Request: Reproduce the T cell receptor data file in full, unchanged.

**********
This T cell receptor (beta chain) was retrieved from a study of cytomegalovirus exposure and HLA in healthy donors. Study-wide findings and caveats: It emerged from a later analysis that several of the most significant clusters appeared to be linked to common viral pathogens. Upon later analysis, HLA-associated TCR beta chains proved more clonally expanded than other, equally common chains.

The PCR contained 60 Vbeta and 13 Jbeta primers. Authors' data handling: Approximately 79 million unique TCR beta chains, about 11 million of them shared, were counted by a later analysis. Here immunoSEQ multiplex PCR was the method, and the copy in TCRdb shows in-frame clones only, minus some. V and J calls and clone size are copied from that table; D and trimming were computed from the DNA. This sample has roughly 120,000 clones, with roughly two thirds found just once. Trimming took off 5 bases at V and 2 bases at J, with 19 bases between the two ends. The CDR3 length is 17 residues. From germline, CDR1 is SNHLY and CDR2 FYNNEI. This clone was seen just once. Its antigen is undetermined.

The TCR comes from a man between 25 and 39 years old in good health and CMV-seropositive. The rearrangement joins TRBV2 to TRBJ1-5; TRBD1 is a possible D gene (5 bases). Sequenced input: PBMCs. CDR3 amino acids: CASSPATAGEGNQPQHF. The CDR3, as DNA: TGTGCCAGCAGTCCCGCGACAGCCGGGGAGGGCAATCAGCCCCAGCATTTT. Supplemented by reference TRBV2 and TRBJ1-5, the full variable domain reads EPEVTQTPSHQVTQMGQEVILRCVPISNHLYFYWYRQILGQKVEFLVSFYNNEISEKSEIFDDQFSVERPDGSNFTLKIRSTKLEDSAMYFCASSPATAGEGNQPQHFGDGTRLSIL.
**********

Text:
This T cell receptor (beta chain) was retrieved from a study of cytomegalovirus exposure and HLA in healthy donors. Study-wide findings and caveats: It emerged from a later analysis that several of the most significant clusters appeared to be linked to common viral pathogens. Upon later analysis, HLA-associated TCR beta chains proved more clonally expanded than other, equally common chains.

The PCR contained 60 Vbeta and 13 Jbeta primers. Authors' data handling: Approximately 79 million unique TCR beta chains, about 11 million of them shared, were counted by a later analysis. Here immunoSEQ multiplex PCR was the method, and the copy in TCRdb shows in-frame clones only, minus some. V and J calls and clone size are copied from that table; D and trimming were computed from the DNA. This sample has roughly 120,000 clones, with roughly two thirds found just once. Trimming took off 5 bases at V and 2 bases at J, with 19 bases between the two ends. The CDR3 length is 17 residues. From germline, CDR1 is SNHLY and CDR2 FYNNEI. This clone was seen just once. Its antigen is undetermined.

The TCR comes from a man between 25 and 39 years old in good health and CMV-seropositive. The rearrangement joins TRBV2 to TRBJ1-5; TRBD1 is a possible D gene (5 bases). Sequenced input: PBMCs. CDR3 amino acids: CASSPATAGEGNQPQHF. The CDR3, as DNA: TGTGCCAGCAGTCCCGCGACAGCCGGGGAGGGCAATCAGCCCCAGCATTTT. Supplemented by reference TRBV2 and TRBJ1-5, the full variable domain reads EPEVTQTPSHQVTQMGQEVILRCVPISNHLYFYWYRQILGQKVEFLVSFYNNEISEKSEIFDDQFSVERPDGSNFTLKIRSTKLEDSAMYFCASSPATAGEGNQPQHFGDGTRLSIL.